TORONTO – North American stock markets were flat late morning Friday amid a mixed bag of economic data while traders also waited for further word on how U.S. budget negotiations are progressing.
The S&P/TSX composite index gained 5.28 points to 12,208.13 while the TSX Venture Exchange added 0.55 of a point to 1,218.93.
Many investors are monitoring comments from Democrat and Republican leaders as they wrangle over ways to avoid steep spending cuts and significant tax increases that will kick in automatically in January if the there’s no deal.
“No one is wanting to step in and take a position ahead of seeing if there’s a resolution with the fiscal cliff,” said Jennifer Dowty, portfolio manager at Manulife Asset Management.
“In order to get the markets moving, we need to see a fiscal cliff resolution. Until that time, the markets, I think, are just going to lack momentum and continue to trade sideways.”
The Canadian dollar was down 0.16 of a cent to 100.57 cents US as the economy stalled out during September. Statistics Canada reported there was no growth in gross domestic product during that month September following a 0.1 per cent dip during August.
That translated into third quarter economic growth of 0.6 per cent on an annualized basis, versus expectations of 0.8 per cent growth.
The agency said the disappointing performance reflected exports which fell two per cent in the third quarter.
New York markets were little changed amid a mixed bag of economic data.
The Dow Jones industrials slipped 2.06 points to 13,019.76, after a government report showed that consumers cut back on spending last month with no growth in personal income.
Consumer spending dropped 0.2 per cent in October. That’s down from an increase of 0.8 per cent in September and the weakest showing since May.
Like previous economic reports, the Commerce Department’s consumer spending report was skewed by Superstorm Sandy which struck the northeast coast.
That report was tempered by a positive reading of the manufacturing sector in the American Midwest. The Chicago Purchasing Managers Index for November moved into expansion territory, rising to 50.4 from 49.9 in October.
Other data showed eurozone unemployment at a record high.
The Nasdaq was off 6.61 points to 3,005.42, while the S&P 500 index edged 1.37 points lower to 1,414.58.
Markets closed higher Thursday at the end of a volatile session as top Republicans and Democrats offered differing views on what’s holding up a deal to avoid a fiscal cliff at the end of the year.
Economists believe that the combination of spending cuts and tax increases would take a big bite out of economic growth and likely send the U.S. economy back into recession.
U.S. Treasury Secretary Timothy Geithner presented a proposal to congressional leaders Thursday calling for US$1.6 trillion in higher taxes over 10 years. The proposal includes plans for legislation in 2013 aimed at saving $400 billion over 10 years from Medicare and other benefit programs.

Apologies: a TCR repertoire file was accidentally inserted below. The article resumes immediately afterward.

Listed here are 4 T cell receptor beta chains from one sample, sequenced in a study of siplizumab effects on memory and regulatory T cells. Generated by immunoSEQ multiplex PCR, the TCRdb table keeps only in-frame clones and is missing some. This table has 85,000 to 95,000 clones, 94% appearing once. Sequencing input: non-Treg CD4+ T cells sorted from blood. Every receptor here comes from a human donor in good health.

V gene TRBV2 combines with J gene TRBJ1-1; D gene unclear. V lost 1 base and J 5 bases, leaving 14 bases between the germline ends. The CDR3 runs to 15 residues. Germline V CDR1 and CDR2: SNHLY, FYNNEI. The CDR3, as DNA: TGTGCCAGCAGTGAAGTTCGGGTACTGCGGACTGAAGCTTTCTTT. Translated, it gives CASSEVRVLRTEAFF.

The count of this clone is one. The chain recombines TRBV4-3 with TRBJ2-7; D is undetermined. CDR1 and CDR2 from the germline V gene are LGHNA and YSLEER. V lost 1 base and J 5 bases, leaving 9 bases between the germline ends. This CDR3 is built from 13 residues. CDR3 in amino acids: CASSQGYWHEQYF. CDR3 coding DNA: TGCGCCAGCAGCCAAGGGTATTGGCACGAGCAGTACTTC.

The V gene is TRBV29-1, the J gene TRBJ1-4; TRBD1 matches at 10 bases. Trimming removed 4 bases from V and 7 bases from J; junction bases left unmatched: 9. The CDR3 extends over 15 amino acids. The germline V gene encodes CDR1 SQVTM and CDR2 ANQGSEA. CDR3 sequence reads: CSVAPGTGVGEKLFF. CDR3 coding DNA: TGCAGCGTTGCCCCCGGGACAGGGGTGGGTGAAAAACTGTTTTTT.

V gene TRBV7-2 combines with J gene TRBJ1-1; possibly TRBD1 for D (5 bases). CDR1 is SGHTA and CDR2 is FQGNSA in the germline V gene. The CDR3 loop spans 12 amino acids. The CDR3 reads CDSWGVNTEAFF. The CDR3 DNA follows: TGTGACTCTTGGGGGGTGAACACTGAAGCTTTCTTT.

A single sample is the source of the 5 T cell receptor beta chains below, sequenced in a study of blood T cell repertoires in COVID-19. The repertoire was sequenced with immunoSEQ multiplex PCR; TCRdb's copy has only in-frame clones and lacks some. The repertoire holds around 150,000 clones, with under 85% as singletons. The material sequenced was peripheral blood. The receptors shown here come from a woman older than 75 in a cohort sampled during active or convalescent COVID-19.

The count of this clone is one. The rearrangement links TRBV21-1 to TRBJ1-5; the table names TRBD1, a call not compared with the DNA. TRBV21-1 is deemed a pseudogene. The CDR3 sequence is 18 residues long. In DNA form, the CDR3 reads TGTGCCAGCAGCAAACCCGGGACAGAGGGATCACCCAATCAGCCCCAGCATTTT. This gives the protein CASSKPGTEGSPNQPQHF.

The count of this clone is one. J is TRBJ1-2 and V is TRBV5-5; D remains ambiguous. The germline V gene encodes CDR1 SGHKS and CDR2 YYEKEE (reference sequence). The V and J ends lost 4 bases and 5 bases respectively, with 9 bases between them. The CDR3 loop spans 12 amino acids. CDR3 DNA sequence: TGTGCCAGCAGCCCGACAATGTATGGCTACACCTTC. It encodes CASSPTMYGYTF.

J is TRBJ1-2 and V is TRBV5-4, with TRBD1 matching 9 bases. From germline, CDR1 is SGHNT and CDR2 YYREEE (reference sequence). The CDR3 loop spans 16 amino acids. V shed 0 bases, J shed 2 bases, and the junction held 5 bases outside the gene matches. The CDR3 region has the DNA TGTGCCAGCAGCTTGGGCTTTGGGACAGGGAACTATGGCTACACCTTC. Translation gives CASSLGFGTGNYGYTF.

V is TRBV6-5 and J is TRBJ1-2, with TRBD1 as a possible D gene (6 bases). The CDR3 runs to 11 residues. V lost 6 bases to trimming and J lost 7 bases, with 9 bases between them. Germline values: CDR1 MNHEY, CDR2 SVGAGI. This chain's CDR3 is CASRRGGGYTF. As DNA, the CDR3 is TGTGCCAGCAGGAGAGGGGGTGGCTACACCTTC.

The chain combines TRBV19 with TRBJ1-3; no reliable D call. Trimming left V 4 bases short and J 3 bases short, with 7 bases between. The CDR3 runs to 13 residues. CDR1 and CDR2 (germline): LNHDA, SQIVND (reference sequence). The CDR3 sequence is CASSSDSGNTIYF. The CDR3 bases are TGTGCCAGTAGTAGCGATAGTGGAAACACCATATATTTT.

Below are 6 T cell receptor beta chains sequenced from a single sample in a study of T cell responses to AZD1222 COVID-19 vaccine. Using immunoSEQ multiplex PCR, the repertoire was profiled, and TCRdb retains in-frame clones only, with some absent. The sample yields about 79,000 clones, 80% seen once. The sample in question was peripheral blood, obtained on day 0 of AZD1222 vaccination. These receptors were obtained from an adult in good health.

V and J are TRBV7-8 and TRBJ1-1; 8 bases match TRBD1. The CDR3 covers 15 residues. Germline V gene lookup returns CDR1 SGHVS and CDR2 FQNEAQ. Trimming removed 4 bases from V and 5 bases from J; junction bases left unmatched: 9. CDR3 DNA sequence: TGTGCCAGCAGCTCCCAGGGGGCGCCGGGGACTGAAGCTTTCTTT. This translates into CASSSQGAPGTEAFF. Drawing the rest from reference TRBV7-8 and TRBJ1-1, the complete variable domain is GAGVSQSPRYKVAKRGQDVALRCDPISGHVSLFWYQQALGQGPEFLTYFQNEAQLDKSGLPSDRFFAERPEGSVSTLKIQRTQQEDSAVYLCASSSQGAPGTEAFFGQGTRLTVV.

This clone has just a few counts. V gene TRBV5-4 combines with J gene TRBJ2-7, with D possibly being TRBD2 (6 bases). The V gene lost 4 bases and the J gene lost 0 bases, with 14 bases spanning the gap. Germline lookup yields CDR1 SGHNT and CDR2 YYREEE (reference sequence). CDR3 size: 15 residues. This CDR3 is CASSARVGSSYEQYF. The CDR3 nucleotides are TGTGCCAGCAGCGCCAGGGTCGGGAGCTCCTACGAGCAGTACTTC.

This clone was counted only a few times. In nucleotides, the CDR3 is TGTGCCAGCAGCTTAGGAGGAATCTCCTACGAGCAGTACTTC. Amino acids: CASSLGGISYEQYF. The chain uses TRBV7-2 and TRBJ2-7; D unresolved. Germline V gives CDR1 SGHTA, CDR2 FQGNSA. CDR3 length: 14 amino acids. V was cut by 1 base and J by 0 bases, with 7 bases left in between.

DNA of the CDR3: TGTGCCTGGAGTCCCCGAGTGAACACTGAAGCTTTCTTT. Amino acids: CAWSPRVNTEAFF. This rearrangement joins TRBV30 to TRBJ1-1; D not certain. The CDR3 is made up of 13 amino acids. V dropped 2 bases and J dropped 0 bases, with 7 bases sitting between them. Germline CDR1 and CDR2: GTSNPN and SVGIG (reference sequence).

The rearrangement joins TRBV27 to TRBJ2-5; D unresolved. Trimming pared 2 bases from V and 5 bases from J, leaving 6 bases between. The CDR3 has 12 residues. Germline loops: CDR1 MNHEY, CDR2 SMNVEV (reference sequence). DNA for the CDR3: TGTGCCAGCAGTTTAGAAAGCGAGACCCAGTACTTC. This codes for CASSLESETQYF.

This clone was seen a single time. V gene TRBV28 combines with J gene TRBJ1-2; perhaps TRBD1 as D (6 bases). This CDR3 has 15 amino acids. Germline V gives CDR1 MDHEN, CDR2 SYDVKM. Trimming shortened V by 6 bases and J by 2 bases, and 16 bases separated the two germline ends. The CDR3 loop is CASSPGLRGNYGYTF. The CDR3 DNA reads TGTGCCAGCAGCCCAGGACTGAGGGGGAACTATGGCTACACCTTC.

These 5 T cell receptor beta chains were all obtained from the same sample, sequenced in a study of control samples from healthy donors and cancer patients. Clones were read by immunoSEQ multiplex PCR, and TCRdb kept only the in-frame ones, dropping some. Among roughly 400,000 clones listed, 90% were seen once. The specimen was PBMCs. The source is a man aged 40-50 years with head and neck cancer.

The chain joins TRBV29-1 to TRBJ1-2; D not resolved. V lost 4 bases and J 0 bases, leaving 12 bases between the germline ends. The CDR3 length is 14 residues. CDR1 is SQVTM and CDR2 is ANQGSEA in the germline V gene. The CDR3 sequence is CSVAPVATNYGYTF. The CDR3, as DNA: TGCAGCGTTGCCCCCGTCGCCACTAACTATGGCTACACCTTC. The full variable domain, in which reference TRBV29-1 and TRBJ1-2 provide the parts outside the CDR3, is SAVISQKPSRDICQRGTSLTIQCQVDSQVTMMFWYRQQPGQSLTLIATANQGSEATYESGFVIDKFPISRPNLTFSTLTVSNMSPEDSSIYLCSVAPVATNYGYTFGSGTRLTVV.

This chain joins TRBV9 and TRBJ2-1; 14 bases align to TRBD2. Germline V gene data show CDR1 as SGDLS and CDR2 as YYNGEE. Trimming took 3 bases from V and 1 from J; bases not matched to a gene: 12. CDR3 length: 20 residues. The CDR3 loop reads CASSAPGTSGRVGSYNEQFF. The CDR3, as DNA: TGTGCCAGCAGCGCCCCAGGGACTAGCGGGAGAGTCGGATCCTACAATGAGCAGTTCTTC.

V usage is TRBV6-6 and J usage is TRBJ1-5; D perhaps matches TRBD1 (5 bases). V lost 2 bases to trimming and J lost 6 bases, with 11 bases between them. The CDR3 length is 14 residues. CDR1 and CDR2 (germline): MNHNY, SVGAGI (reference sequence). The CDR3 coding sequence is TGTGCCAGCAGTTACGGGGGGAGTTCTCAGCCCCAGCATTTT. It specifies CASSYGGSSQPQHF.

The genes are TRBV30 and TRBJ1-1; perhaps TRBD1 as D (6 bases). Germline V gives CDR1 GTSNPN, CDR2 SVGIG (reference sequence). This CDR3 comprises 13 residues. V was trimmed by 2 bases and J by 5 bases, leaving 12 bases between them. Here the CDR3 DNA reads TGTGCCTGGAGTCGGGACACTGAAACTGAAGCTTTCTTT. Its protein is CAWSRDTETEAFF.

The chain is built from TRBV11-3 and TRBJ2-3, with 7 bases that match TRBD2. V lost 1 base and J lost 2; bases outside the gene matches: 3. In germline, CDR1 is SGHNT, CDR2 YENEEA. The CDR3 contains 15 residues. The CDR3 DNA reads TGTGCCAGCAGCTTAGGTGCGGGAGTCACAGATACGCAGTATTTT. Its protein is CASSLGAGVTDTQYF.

Another feature in the Geithner plan is a call for increasing the nation’s debt limit without the need for congressional approval.
The TSX mining sector moved up 0.4 per cent while March copper gained one cent to US$3.60 a pound. Inmet Mining (TSX:IMN) climbed $1.82 to $67.32.
Industrials provided lift as Bombardier Inc. (TSX:BBD.B) ran up seven cents to $3.47.
The January crude contract on the New York Mercantile Exchange gained 46 cents to US$88.53 a barrel and the energy sector was slightly higher. Canadian Natural Resources (TSX:CNQ) climbed 17 cents to $28.71.
Cenovus Energy (TSX:CVE) shares were up seven cents to $33.14 while Environment Minister Peter Kent refused to approve an Alberta gas project planned by the Calgary-based company. The proposal involves a project in the CFB Suffield national wildlife area. Kent says the gas project would put wildlife at risk and he had to turn it down.
The telecom sector rose 0.3 per cent with Rogers Communications (TSX:RCI.B) ahead 25 cents to $43.90.
Telus Corp. (TSX:T) shares rose 34 cents to $64.91 as it said the non-Canadian ownership of its common shares is down, leading it to suggest that Mason Capital may have reduced its stake in the company. Telus has been embroiled in a fight with the U.S. hedge fund over a plan to convert the telecommunication company’s non-voting shares into voting shares.
The gold sector led decliners, down 0.4 per cent with February bullion off $8.40 to US$1,721.10. Kinross Gold Corp. (TSX:K) faded 13 cents to $10.06.
European markets were higher amid data showing unemployment in the 17 EU countries that use the euro rose to a new record high of 11.7 per cent in October.
While the rise in the jobless rate was largely anticipated, it highlights the dire state of the currency bloc’s economy.
London’s FTSE 100 was ahead 0.21 per cent, Frankfurt’s DAX was up 0.17 per cent while the Paris CAC 40 gained 0.12 per cent.